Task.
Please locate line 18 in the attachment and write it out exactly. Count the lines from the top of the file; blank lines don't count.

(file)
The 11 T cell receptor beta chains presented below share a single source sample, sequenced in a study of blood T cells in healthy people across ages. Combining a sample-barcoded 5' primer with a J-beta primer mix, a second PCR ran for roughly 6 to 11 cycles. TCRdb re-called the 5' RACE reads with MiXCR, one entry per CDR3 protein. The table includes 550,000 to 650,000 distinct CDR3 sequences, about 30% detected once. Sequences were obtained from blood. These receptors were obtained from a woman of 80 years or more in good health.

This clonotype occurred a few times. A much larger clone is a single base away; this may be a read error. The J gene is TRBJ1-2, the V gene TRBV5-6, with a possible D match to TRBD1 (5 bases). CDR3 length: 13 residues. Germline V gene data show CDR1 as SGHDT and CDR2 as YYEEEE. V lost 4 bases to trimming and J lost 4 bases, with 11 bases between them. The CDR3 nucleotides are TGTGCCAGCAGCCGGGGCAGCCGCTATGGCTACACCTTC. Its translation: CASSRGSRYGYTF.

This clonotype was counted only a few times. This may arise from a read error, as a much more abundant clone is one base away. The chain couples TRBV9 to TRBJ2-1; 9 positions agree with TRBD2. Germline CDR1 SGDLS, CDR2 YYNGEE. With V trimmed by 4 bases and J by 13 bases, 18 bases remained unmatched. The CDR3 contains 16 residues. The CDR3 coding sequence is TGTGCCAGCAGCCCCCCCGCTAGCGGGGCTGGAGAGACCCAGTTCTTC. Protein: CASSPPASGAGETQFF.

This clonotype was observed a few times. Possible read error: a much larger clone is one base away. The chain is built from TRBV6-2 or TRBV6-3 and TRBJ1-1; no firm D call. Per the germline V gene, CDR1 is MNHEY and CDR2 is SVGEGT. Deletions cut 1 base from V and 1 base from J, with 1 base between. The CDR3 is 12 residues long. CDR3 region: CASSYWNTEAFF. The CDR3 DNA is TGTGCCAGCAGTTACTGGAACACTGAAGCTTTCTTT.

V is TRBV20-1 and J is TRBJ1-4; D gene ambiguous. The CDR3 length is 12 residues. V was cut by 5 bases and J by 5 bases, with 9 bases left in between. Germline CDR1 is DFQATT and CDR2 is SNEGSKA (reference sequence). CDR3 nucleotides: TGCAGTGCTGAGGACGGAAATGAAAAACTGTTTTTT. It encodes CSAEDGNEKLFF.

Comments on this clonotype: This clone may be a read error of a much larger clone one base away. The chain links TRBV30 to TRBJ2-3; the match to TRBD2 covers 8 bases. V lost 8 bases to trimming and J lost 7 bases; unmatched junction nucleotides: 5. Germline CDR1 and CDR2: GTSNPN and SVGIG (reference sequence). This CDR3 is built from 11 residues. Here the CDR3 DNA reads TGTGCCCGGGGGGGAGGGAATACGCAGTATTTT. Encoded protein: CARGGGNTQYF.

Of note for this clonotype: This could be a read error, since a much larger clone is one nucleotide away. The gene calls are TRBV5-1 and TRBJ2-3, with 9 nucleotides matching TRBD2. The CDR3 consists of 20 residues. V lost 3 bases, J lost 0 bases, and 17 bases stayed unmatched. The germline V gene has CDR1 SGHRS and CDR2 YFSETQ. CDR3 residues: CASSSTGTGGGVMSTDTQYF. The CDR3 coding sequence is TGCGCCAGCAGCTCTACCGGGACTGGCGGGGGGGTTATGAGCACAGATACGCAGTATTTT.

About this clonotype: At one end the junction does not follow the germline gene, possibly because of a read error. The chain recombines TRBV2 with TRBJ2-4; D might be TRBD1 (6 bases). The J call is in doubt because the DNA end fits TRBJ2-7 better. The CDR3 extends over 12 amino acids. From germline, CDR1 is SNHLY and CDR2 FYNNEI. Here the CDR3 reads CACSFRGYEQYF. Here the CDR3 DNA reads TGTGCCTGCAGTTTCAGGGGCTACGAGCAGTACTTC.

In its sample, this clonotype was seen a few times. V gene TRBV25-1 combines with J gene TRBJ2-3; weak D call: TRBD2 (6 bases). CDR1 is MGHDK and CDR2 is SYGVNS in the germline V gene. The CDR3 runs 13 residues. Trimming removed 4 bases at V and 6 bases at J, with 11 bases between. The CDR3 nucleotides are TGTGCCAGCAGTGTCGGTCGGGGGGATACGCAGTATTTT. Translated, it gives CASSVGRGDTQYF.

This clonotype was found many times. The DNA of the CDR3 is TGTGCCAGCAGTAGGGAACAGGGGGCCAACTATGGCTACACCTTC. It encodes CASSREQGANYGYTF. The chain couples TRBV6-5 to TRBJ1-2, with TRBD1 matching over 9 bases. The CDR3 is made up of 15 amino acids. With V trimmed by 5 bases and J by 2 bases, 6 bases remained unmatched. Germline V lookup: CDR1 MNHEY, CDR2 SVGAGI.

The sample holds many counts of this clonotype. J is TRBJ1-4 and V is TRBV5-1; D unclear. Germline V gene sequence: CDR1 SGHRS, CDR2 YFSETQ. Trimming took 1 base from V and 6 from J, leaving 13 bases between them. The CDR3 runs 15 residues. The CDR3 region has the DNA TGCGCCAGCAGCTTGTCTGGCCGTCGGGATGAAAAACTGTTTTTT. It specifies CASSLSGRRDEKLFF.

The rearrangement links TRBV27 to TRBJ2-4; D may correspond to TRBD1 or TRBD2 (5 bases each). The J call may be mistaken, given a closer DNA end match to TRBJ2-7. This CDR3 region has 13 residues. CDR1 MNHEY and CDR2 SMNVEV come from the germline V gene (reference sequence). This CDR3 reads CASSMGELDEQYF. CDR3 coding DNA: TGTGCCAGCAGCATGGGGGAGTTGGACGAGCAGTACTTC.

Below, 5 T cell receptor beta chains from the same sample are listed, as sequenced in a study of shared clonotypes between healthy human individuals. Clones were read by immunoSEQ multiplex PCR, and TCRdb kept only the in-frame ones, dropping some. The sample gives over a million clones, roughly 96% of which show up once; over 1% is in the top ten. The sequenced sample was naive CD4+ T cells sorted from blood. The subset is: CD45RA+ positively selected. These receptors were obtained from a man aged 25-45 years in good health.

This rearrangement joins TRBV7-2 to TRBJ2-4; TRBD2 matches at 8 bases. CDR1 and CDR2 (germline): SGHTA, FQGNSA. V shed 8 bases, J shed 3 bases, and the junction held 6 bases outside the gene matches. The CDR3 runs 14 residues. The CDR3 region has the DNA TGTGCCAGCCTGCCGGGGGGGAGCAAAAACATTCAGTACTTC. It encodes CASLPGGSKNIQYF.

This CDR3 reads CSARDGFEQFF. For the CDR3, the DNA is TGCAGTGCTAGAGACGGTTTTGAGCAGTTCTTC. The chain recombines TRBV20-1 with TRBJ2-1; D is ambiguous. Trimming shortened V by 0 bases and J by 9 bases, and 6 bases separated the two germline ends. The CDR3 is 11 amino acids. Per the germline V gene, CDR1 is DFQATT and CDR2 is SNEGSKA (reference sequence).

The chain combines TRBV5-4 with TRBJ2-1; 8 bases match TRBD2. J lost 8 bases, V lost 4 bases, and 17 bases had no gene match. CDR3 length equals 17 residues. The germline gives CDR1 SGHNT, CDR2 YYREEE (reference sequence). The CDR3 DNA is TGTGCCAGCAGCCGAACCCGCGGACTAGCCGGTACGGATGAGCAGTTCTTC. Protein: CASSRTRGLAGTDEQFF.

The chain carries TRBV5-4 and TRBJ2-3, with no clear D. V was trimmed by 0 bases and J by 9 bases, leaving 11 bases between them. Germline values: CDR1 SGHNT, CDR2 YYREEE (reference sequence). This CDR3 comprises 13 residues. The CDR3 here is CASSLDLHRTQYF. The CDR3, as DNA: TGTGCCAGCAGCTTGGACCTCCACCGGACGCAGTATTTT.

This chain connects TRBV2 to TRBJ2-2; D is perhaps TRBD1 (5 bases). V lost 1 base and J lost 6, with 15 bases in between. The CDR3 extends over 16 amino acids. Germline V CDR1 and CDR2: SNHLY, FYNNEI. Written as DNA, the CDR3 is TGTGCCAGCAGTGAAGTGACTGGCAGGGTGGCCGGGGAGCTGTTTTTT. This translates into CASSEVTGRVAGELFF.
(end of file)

This chain connects TRBV2 to TRBJ2-2; D is perhaps TRBD1 (5 bases). V lost 1 base and J lost 6, with 15 bases in between. The CDR3 extends over 16 amino acids. Germline V CDR1 and CDR2: SNHLY, FYNNEI. Written as DNA, the CDR3 is TGTGCCAGCAGTGAAGTGACTGGCAGGGTGGCCGGGGAGCTGTTTTTT. This translates into CASSEVTGRVAGELFF.